Elliott Boosts Hopes for Change at South Korean Auto Giant Hyundai (Reuters)
SEOUL/NEW YORK (Reuters) – A unit of U.S. activist hedge fund Elliott Management revealed on Wednesday that it holds more than $1 billion worth of shares in key affiliates of South Korea’s Hyundai Motor Group and called for more rapid reform of the auto giant’s governance. It is Elliott’s latest challenge to South Korea’s family-run conglomerates after it forced Samsung Electronics Co Ltd (005930.KS) to increase shareholder returns in 2017, and comes amid a government campaign to boost investors’ power in a country where shareholder activism is rare. Elliott Advisors called for a “more detailed roadmap” as to how Hyundai Motor Group will “improve corporate governance, optimize balance sheets, and enhance capital returns” at Hyundai Mobis (012330.KS), Hyundai Motor (005380.KS) and Kia Motors (000270.KS).
Tiger Global Among Top Spotify Holders with $1.9 billion Stake (Economic Times)
Chase Coleman’s Tiger Global Management owns nearly $2 billion of Spotify Technology SA, making it one of the biggest shareholders of the music-streaming company that started trading Tuesday. The venture capital unit of New York-based Tiger Global owns 12.8 million shares, or 7.2 percent of the company, according to a March 20 filing. The business had about $700 million invested in Spotify before it went public through a direct listing, according to a person with knowledge of the matter.
Billionaire Michael Hintze is Betting on the Farm (AFR.com)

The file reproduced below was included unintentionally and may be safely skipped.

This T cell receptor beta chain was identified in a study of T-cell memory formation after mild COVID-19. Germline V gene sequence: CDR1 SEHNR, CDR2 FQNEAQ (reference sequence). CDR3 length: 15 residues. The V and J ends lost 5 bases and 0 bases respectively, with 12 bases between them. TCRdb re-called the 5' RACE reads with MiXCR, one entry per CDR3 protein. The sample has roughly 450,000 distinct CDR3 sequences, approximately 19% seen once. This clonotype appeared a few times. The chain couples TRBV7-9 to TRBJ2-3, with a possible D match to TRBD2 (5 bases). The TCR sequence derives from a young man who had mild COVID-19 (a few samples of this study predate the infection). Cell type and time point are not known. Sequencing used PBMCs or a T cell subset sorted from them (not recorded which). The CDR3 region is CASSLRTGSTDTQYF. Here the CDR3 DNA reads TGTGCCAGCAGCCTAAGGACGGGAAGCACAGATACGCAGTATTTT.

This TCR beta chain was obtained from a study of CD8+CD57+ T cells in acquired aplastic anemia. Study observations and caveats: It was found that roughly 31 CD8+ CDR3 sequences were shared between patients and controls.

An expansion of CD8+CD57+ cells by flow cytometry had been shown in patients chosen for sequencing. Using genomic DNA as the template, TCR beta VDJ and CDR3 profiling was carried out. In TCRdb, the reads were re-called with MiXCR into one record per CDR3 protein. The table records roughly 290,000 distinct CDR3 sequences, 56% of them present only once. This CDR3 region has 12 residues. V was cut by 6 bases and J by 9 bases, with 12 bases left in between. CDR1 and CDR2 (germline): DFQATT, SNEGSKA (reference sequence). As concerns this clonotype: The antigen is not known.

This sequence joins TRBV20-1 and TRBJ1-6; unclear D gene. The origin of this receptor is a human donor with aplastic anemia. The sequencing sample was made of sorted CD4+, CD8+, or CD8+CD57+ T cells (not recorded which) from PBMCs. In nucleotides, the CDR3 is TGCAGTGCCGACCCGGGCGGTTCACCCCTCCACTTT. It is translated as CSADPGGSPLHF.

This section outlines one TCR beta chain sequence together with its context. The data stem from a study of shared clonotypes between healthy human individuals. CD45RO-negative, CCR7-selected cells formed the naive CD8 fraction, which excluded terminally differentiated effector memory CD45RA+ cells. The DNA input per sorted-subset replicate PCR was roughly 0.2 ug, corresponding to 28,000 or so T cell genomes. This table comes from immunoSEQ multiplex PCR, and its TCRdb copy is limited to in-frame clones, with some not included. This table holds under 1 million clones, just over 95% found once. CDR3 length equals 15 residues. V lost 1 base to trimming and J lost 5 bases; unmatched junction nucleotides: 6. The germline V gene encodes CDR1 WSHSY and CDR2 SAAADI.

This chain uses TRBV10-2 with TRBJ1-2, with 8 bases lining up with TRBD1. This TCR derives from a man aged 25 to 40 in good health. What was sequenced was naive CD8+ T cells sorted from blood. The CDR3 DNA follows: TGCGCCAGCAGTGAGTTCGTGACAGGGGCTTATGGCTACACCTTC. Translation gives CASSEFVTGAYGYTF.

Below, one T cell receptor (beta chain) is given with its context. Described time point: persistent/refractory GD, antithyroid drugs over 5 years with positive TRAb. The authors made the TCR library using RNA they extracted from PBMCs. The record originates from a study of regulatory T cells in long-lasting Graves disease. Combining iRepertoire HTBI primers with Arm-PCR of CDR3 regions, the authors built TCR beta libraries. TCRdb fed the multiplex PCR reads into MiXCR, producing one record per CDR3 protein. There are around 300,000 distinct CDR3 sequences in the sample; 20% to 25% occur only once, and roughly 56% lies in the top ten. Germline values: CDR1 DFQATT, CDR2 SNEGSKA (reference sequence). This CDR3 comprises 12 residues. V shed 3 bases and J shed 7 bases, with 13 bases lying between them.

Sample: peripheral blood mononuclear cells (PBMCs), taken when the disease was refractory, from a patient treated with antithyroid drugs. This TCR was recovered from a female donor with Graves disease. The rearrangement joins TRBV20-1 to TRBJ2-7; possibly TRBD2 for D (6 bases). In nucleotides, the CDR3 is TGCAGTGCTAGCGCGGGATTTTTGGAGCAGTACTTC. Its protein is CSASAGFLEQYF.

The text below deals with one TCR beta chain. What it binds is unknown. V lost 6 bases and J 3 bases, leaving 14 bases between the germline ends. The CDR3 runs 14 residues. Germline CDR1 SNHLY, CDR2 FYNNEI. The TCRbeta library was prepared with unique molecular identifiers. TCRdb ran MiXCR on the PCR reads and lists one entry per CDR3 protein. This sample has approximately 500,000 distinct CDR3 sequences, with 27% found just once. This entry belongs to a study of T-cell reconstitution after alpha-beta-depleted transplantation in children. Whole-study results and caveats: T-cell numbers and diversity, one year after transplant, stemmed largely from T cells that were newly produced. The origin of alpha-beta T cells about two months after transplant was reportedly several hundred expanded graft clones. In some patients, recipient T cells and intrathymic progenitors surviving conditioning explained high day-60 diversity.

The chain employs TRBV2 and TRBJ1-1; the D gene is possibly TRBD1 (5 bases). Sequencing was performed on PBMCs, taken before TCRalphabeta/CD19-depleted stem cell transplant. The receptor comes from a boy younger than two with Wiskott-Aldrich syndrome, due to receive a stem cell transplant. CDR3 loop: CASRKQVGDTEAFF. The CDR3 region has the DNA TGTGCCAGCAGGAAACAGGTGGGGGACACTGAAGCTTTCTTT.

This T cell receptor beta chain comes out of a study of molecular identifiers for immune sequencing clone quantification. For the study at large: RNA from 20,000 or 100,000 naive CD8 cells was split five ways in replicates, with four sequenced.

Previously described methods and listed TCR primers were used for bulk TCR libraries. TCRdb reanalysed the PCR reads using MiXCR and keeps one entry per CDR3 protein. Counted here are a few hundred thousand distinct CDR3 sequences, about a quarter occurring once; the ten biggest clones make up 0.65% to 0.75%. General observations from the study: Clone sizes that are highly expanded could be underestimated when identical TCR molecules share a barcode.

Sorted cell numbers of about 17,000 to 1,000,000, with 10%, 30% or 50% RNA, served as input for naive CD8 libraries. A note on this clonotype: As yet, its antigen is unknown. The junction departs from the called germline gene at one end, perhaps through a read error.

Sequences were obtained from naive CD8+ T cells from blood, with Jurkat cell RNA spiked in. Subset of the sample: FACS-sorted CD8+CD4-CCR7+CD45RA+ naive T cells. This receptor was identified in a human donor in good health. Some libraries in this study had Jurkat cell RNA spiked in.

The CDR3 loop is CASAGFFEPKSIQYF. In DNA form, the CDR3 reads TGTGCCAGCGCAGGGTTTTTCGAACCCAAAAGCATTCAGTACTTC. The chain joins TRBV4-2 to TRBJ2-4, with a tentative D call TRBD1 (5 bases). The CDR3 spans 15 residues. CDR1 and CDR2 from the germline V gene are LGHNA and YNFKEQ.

Billionaire hedge fund manager Sir Michael Hintze has made his $1.98 billion fortune making calculations and betting on the fallout from major geopolitical events. It is something the China-born, Australian-raised British resident (who still calls Australia home) seemed destined to do after he switched from engineering and the Australian Army to the world of high finance. Arguably, he’s Australia’s most successful expatriate investor but he says he always felt different. “When I was a young bloke, I used to do a lot of bushwalking. We would sit down and plan it: work out how many places you are going to, work out how long it will take, how many calories you are going to burn. You work it out and then you calculate it for three, four, five days. Not too many people did that; I wasn’t part of the scouts or anything, I just did it myself,” Sir Michael tells BOSS in an exclusive interview in Melbourne.
Hedge Funds Remain Very Bullish on Tech, Morgan Stanley Says (Bloomberg)
A survey of Morgan Stanley prime brokerage clients shows that U.S. equity long-short gross leverage on a weighted average basis is back to post-crisis highs and at the highest levels since technology, media and telecommunications growth stocks tanked in March 2014. Net exposures remain higher than the beginning of the year at 51 percent. The technology sector is still 37 percent of that total. Data shows that there has been some aggregate selling of technology stocks since the middle of March, but the magnitude has been relatively in line with other sectors.